The DC Emancipation Day 150th Anniversary Great Debate will address key matters affecting African Americans today. The economy, unemployment, health care, education and the upcoming Presidential election may all be covered in the 90 minute program. There will be four panelists (confirmed to date are Georgetown University professor/author Michael Eric Dyson and minister/civil rights activist/radio & television host Reverend Al Sharpton). BET News’ TJ Holmes will moderate the session where each panelist will have ten minutes to state their position on a topic and five minutes will be allocated for rebuttals.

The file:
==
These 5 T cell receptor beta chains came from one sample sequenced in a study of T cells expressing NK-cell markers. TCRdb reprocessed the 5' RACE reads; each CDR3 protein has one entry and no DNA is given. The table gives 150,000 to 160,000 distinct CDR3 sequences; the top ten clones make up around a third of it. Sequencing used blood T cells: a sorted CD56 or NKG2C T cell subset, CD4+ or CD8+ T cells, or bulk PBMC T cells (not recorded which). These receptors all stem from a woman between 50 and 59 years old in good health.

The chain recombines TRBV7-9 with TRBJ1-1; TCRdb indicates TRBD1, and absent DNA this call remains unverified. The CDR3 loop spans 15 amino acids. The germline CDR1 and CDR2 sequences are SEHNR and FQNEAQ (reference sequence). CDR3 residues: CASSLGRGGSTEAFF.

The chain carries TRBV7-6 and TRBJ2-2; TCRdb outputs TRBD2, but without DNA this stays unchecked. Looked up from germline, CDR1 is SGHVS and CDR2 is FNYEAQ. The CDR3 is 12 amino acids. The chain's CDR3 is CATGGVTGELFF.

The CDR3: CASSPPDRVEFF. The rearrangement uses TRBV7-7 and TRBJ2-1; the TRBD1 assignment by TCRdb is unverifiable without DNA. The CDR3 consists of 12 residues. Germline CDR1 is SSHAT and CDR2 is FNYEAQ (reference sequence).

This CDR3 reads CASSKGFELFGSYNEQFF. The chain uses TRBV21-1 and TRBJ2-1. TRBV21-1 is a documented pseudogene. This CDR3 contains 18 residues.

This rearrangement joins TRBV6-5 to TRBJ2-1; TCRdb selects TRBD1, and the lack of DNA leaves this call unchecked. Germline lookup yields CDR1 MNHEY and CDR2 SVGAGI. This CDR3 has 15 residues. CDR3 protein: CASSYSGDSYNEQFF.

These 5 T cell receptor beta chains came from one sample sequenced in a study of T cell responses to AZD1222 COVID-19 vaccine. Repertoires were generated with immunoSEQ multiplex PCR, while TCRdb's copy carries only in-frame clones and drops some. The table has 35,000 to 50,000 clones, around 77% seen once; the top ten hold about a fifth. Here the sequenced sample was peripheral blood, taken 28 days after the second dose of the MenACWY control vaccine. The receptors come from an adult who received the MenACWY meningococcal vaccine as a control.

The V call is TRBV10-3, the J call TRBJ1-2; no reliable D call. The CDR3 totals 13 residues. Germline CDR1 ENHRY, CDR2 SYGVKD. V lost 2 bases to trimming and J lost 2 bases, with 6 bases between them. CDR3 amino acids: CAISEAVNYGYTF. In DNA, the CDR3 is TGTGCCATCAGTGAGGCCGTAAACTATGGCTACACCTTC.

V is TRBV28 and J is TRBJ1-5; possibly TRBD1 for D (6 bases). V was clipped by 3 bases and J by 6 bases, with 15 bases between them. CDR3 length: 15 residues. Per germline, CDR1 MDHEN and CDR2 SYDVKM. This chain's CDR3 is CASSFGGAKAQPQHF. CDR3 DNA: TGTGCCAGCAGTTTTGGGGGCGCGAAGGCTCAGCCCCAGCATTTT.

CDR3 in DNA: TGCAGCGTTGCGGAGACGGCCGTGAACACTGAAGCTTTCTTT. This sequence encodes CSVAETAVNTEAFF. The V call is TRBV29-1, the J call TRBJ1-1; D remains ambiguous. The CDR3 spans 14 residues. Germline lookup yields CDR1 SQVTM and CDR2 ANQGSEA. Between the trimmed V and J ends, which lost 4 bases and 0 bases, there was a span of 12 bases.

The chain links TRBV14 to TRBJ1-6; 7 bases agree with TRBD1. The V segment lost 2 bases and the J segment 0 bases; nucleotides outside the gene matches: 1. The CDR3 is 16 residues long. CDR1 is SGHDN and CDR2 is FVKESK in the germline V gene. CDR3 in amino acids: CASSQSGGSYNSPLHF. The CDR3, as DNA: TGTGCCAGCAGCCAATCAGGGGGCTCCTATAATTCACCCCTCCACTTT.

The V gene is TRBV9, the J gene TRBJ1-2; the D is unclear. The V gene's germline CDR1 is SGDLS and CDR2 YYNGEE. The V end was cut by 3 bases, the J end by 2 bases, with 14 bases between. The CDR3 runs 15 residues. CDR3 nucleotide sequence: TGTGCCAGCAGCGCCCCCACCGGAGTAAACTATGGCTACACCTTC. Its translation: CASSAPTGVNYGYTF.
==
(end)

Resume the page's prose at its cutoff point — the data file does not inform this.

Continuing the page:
The DC Emancipation Day 150th Anniversary Great Debate will be held at the historic Lincoln Theatre located in the urban cultural U Street corridor from 6:00pm – 8:00pm.  The Office of Cable Television will live stream the event on their website and a feed will be available to BET.com/Centrictv.com to live stream as well. Centric will edit down the debate into an hour show to broadcast at a later date.

A Second Act for the Howard Theatre

Posted in Culture with tags , , , , , on April 9, 2012 by substanceandstyledc

This week a treasured venue of Washington, DC cultural life will re-open its doors after a $29 million dollar renovation. The stage of the historic Howard Theatre  where the careers of Duke Ellington, Ella Fitzgerald, Marvin Gaye and many others were launched has been restored her glory. It is only fitting that the new generation of performers who will be presented at the venue are direct descendants of such legacy. Acts booked in coming weeks include Wale, Chaka Khan, Yaasin Bey and The Roots.